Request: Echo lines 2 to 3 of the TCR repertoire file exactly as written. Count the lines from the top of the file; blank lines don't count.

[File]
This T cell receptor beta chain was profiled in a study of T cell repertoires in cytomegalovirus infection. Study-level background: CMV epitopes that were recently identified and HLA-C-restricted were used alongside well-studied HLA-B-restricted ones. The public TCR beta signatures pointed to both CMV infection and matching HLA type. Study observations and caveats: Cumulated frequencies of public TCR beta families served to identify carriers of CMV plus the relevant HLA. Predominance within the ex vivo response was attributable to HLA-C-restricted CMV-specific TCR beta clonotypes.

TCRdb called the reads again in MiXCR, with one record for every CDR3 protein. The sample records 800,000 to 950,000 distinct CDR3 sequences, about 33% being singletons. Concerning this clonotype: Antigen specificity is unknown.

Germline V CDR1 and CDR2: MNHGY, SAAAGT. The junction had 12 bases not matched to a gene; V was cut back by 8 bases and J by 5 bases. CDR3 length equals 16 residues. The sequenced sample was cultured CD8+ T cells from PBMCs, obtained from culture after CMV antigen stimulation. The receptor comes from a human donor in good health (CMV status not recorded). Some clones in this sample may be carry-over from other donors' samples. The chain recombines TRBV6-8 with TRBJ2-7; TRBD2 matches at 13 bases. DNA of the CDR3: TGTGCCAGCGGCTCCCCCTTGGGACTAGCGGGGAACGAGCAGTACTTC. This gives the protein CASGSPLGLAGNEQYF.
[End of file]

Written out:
TCRdb called the reads again in MiXCR, with one record for every CDR3 protein. The sample records 800,000 to 950,000 distinct CDR3 sequences, about 33% being singletons. Concerning this clonotype: Antigen specificity is unknown.

Germline V CDR1 and CDR2: MNHGY, SAAAGT. The junction had 12 bases not matched to a gene; V was cut back by 8 bases and J by 5 bases. CDR3 length equals 16 residues. The sequenced sample was cultured CD8+ T cells from PBMCs, obtained from culture after CMV antigen stimulation. The receptor comes from a human donor in good health (CMV status not recorded). Some clones in this sample may be carry-over from other donors' samples. The chain recombines TRBV6-8 with TRBJ2-7; TRBD2 matches at 13 bases. DNA of the CDR3: TGTGCCAGCGGCTCCCCCTTGGGACTAGCGGGGAACGAGCAGTACTTC. This gives the protein CASGSPLGLAGNEQYF.